Besides elevated arginase activity, increased superoxide anions in the vasculature can interact with NO and reduce its bioavailability. Although acute exposure to high glucose has been shown to increase superoxide in cultured retinal endothelial cells,48 the impact of this oxidative stress on retinal vasodilator function during hyperglycemia/diabetes has not been evaluated. We found that treatment of the isolated vessels with superoxide dismutase mimetic TEMPOL did not improve endothelium-dependent dilations of retinal arterioles isolated from diabetic pigs (Fig. 4), suggesting that vascular superoxide is not contributing to the impaired endothelial vasodilator function during early diabetes. The concentration of 1 mmol/L TEMPOL used in this study was effective in blocking superoxide production by isolated porcine retinal arterioles during exposure to proinflammatory factor C-reactive protein in our previous study.38 We also performed functional studies with coronary and retinal arterioles isolated from the same diabetic pigs, but surprisingly found that TEMPOL only restored NOS-mediated dilation of coronary arterioles.39 Our findings from this previous work with coronary arterioles also suggest that upregulation of arginase I in these vessels leads to the production of superoxide. These disparate results related to the roles of superoxide and arginase in retinal and coronary arterioles underscore the apparent heterogeneity in mechanisms of diabetes-induced endothelial vasodilator dysfunction in the microcirculation. Furthermore, our present studies do not rule out the potential of superoxide-dependent signaling to initiate retinal endothelial dysfunction by augmenting the production of arginase. Previous evidence has shown that superoxide-derived hydrogen peroxide increases expression of arginase in porcine coronary arterioles leading to diminished endothelium-dependent NO-mediated dilation.28 Additional studies are necessary to determine whether preventing excessive superoxide production in the very early stage of diabetes could preserve the endothelial NOS-mediated dilation of retinal arterioles during development and progression of diabetes. An alternative mechanism may involve upregulation of arginase by the stress-activated kinase c-Jun N-terminal kinase (JNK) because we have previously shown that acute and chronic hyperglycemia impair bradykinin-induced NOS-mediated dilation of retinal arterioles by activating the JNK pathway.22 The potential link of JNK signaling to a specific arginase isoform in porcine retinal arterioles during diabetes warrants evaluation in future investigations.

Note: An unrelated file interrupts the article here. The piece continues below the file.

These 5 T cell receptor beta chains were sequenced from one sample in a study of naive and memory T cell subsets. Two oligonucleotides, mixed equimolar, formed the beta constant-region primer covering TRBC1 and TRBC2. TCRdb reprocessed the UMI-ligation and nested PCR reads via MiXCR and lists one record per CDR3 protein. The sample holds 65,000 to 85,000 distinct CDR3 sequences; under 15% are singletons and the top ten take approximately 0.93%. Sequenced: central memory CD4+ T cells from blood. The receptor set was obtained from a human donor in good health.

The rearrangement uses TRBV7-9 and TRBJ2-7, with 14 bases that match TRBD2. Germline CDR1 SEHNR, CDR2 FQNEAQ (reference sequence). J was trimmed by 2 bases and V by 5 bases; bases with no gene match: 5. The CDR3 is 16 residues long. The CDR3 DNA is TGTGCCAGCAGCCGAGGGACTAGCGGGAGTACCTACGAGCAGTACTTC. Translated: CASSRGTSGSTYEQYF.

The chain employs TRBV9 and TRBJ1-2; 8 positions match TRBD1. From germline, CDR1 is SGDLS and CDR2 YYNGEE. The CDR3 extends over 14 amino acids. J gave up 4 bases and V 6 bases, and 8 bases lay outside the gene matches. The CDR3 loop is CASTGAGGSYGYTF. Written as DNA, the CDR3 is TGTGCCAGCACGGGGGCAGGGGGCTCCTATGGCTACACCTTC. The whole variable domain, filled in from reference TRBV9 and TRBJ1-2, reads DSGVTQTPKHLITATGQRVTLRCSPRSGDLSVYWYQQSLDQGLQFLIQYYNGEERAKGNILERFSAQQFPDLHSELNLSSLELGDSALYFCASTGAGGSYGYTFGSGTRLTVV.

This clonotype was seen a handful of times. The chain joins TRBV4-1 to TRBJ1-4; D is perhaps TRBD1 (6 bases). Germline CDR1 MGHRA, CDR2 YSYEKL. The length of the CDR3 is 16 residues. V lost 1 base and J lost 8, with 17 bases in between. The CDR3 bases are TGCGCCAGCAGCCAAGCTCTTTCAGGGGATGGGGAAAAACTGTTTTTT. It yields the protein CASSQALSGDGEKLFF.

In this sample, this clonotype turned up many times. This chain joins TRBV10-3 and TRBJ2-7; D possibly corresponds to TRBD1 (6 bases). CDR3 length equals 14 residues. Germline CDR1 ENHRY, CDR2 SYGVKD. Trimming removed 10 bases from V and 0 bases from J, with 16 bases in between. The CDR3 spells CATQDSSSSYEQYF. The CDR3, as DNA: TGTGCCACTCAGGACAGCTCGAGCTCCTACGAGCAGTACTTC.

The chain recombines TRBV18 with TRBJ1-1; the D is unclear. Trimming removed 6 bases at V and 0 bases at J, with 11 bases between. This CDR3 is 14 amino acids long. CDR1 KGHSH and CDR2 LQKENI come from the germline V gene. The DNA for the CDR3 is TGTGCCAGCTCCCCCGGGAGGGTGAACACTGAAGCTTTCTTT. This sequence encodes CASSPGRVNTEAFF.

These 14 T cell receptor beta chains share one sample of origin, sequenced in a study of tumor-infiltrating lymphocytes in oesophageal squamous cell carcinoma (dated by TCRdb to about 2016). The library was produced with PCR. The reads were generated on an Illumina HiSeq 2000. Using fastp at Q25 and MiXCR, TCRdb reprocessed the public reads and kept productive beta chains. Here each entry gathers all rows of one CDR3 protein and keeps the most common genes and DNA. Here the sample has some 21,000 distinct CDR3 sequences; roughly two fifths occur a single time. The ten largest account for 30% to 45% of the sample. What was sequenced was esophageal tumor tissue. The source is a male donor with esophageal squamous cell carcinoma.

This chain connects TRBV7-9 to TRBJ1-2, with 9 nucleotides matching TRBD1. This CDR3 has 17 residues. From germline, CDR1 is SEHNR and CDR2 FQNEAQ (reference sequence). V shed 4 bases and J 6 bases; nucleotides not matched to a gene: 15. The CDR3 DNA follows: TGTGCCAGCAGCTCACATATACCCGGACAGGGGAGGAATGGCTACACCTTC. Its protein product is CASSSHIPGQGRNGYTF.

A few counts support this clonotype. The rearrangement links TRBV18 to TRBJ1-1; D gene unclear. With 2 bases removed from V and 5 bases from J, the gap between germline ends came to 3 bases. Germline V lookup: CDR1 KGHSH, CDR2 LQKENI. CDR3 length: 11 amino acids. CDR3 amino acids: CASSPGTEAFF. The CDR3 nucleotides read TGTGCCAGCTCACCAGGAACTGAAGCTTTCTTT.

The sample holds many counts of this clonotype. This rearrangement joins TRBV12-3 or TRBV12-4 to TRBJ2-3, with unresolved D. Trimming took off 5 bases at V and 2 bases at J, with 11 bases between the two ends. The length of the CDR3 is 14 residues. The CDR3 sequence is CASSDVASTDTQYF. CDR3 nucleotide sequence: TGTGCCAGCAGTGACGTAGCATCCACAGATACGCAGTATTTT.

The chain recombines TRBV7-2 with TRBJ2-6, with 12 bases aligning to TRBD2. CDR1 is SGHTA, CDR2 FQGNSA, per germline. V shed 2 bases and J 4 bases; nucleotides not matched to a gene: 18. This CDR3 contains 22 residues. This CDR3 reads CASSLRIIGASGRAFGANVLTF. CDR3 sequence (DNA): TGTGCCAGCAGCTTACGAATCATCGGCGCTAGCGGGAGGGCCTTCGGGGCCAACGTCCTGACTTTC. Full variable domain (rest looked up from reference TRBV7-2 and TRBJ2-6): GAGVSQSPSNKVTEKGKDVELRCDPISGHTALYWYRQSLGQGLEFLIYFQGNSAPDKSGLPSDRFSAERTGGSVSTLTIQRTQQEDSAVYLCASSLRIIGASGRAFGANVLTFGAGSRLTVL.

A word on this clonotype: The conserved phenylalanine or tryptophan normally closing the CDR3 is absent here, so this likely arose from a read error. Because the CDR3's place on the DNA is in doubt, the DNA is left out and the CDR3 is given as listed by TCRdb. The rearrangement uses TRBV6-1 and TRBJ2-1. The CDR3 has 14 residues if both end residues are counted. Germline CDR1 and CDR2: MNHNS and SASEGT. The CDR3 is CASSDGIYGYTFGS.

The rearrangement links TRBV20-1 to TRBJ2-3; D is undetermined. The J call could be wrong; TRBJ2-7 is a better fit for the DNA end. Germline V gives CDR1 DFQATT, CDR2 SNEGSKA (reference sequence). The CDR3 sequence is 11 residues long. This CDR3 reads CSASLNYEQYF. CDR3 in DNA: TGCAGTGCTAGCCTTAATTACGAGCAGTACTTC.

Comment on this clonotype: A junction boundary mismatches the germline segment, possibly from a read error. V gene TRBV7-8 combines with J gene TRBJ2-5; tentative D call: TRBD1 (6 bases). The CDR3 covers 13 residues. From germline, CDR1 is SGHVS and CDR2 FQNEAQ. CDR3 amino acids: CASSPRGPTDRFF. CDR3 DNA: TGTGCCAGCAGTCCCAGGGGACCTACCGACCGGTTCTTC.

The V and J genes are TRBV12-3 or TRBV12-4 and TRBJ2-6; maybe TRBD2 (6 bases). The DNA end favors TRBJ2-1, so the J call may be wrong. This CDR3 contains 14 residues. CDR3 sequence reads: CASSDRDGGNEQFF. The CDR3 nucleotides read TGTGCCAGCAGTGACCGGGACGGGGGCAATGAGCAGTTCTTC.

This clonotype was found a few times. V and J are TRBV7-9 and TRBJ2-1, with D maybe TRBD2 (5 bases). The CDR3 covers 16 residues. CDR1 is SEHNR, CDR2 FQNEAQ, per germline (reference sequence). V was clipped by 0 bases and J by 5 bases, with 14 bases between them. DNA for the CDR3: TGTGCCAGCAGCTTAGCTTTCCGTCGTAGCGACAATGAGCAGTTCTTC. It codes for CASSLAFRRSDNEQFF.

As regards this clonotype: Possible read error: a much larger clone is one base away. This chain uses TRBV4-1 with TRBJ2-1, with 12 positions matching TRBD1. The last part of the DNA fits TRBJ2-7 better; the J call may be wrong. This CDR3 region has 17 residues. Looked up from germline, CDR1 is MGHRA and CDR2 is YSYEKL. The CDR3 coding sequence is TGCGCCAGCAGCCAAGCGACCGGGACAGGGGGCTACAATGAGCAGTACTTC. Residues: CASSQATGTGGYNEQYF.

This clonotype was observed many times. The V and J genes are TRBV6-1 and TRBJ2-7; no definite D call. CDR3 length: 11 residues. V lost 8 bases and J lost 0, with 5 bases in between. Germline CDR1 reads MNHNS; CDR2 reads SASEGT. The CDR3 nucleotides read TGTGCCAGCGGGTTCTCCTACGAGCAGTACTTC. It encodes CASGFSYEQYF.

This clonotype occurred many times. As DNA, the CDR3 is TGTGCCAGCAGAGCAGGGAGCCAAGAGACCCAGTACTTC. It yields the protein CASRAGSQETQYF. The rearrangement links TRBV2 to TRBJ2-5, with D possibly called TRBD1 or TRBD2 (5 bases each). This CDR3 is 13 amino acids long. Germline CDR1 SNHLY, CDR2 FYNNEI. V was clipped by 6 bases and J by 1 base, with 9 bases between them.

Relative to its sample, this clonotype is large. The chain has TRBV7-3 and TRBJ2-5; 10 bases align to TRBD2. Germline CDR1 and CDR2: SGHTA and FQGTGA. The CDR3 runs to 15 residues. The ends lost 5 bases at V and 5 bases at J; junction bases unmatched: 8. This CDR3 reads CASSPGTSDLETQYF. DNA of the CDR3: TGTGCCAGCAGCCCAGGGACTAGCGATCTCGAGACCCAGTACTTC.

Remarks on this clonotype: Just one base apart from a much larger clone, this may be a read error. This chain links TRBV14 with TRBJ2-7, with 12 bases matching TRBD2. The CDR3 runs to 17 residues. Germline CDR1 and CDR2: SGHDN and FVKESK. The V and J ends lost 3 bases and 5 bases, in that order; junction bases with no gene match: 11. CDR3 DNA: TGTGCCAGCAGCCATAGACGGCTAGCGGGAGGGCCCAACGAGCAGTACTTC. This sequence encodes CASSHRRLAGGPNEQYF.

In summary, we have demonstrated in pigs that early type 1 diabetes elevates arginase activity in retinal arterioles leading to selective impairment of endothelium-dependent NOS-mediated dilation. Because pharmacologic blockade of arginase activity fully restored arteriolar vasodilator function after 2 weeks of hyperglycemia, this specific protein may be a beneficial clinical target to consider for retinal microvascular treatment to ameliorate retinal ischemia during the initial stages of diabetes.49,50 
Acknowledgments
The authors thank Angie Hitt and the animal facility staff for their technical assistance with animal care. 
Supported by NIH NEI R01EY023335 and R01EY024624 (TWH) and the Retina Research Foundation (TWH and LK). 
Disclosure: T.W. Hein, None; T. Omae, None; W. Xu, None; A. Yoshida, None; L. Kuo, None 
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Figure 1.
 
Diabetes impairs NOS-mediated dilation of retinal arterioles. Concentration-dependent dilation of isolated and pressurized retinal arterioles to histamine was examined in the absence or presence of NOS inhibitor L-NAME after 2 weeks of euglycemia (control; n = 6) or hyperglycemia (diabetes; n = 6) in pigs. *P < 0.05 versus control.